- Run a full security scan on your own desktop machine or laptop, and ensure it’s clean.
- Log-in to your WordPress account (if you can) and check for errant users. If you see any names you don’t recognise, delete them.
- Change every password. Change your WP admin password, your FTP password, your SQL password, your hosting account password. Make your new passwords strong.
- If you don’t already use it, add Wordfence to your site – the free version will scan all your files and identify any security holes, malicious files or suspicious changes. It will also email you alerts if a plug-in needs updating or a comment contains a malicious link.
- Old blogs should be deleted, or you need to ensure you continue to update plug-ins, WordPress and other features even if you’re no longer using a blog.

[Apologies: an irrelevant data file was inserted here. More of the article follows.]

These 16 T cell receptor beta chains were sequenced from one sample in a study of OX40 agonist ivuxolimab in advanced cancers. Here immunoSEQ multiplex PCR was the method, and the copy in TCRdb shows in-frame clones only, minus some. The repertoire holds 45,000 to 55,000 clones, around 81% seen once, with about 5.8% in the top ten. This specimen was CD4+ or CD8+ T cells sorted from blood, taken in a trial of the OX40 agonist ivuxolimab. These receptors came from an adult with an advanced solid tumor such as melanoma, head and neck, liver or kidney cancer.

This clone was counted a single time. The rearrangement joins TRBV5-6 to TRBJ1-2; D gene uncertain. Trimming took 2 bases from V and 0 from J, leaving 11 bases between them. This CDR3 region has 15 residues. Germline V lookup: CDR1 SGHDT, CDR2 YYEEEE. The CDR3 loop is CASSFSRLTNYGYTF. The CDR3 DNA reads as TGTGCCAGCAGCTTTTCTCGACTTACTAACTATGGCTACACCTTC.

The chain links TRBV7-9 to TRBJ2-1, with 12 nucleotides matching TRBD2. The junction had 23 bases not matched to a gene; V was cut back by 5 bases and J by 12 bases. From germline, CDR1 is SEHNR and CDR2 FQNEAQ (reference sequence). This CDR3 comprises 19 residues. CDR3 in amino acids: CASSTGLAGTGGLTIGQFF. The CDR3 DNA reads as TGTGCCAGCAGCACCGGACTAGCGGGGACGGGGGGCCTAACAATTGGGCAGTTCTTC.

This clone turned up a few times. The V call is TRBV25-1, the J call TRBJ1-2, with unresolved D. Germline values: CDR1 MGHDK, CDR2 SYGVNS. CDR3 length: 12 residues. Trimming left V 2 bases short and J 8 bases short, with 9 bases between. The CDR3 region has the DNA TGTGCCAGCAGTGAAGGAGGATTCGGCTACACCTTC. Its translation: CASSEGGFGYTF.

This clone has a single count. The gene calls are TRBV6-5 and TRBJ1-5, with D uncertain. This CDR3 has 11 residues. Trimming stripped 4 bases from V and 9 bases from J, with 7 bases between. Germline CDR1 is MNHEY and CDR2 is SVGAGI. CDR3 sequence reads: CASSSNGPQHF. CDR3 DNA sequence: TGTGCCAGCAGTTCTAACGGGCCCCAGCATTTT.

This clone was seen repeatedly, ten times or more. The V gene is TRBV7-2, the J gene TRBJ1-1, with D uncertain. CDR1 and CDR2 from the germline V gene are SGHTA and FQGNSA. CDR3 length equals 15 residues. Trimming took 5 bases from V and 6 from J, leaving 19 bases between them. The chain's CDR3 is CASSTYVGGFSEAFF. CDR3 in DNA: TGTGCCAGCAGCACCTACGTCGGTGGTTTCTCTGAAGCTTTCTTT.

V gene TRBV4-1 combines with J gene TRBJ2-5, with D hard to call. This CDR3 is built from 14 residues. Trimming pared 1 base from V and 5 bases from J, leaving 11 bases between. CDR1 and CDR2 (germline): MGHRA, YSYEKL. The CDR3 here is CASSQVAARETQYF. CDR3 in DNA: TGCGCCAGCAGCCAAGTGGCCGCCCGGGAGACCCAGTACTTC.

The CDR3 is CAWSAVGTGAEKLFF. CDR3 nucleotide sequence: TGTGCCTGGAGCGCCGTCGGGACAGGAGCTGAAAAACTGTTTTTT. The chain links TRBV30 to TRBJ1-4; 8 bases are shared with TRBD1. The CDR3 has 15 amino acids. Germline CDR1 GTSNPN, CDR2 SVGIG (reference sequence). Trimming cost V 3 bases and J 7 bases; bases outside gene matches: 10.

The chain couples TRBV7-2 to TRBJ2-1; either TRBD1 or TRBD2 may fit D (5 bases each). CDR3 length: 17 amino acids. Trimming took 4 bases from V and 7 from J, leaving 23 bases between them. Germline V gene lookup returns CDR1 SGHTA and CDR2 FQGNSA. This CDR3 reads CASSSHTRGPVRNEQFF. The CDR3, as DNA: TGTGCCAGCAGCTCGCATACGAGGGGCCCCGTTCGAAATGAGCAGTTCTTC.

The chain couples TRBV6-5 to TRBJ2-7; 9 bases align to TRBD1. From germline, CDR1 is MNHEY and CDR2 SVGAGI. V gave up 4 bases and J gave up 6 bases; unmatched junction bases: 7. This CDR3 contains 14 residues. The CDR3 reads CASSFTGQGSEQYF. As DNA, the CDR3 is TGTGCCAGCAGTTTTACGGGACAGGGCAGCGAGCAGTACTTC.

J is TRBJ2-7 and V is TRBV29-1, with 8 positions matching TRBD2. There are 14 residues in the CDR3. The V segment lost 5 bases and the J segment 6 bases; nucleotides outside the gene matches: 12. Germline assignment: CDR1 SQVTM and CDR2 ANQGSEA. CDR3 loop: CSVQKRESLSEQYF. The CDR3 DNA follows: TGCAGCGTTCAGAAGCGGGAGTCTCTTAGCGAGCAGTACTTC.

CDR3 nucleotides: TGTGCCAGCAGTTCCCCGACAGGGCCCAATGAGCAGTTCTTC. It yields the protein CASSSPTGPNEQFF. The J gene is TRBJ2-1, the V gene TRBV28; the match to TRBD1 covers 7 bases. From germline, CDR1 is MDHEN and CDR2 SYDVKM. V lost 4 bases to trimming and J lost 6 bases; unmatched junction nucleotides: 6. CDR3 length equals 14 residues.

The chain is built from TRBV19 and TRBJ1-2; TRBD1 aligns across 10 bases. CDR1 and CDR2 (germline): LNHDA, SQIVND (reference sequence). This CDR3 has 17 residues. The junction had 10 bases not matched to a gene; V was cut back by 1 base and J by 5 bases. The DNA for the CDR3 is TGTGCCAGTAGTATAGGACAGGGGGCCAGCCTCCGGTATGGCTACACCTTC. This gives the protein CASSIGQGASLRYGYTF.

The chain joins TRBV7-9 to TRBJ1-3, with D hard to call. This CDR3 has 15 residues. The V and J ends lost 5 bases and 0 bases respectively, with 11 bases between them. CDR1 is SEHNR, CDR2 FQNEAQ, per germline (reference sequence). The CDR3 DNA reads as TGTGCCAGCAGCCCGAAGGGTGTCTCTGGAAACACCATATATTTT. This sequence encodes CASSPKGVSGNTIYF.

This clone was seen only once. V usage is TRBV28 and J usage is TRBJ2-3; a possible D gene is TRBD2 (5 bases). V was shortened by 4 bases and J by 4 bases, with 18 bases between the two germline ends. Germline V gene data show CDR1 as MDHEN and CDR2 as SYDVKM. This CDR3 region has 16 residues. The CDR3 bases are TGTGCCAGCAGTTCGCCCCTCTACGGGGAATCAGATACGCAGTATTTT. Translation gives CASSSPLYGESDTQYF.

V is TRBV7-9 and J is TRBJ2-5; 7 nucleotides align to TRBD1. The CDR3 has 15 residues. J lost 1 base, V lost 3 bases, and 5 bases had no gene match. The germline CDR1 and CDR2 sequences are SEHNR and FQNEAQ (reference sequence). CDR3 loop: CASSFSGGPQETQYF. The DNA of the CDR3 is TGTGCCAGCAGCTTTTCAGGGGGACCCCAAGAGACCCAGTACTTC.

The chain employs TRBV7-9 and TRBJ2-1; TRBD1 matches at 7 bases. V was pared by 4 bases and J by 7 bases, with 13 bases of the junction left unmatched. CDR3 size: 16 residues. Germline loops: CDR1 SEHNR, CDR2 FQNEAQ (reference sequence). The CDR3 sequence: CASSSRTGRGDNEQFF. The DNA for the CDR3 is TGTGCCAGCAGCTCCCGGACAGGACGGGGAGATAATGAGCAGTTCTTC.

- Don’t necessarily believe your hosting company if they tell you that you haven’t been hacked. I was told I hadn’t been hacked for a full 36 hours before we realised, dur, I’d been hacked. Do a full file scan yourself (or ask someone to do it for you)
- It will help your tech support people (whether you have your own developer or are working with your host) if you have some key information in a document on your computer, readily at hand. These are your WP admin log-in details, your CPanel, FTP and hosting log-in details, a copy of the log from Wordfence or another security scan, screen shots of any security warnings you’re seeing, and details of what back-up system you’re using
- You should also make a list of the plug-ins you’re using, and your theme, along with purchase details in case you need to re-download and install fresh copies. I didn’t do this and had to spend over £100 on new theme files. Argh.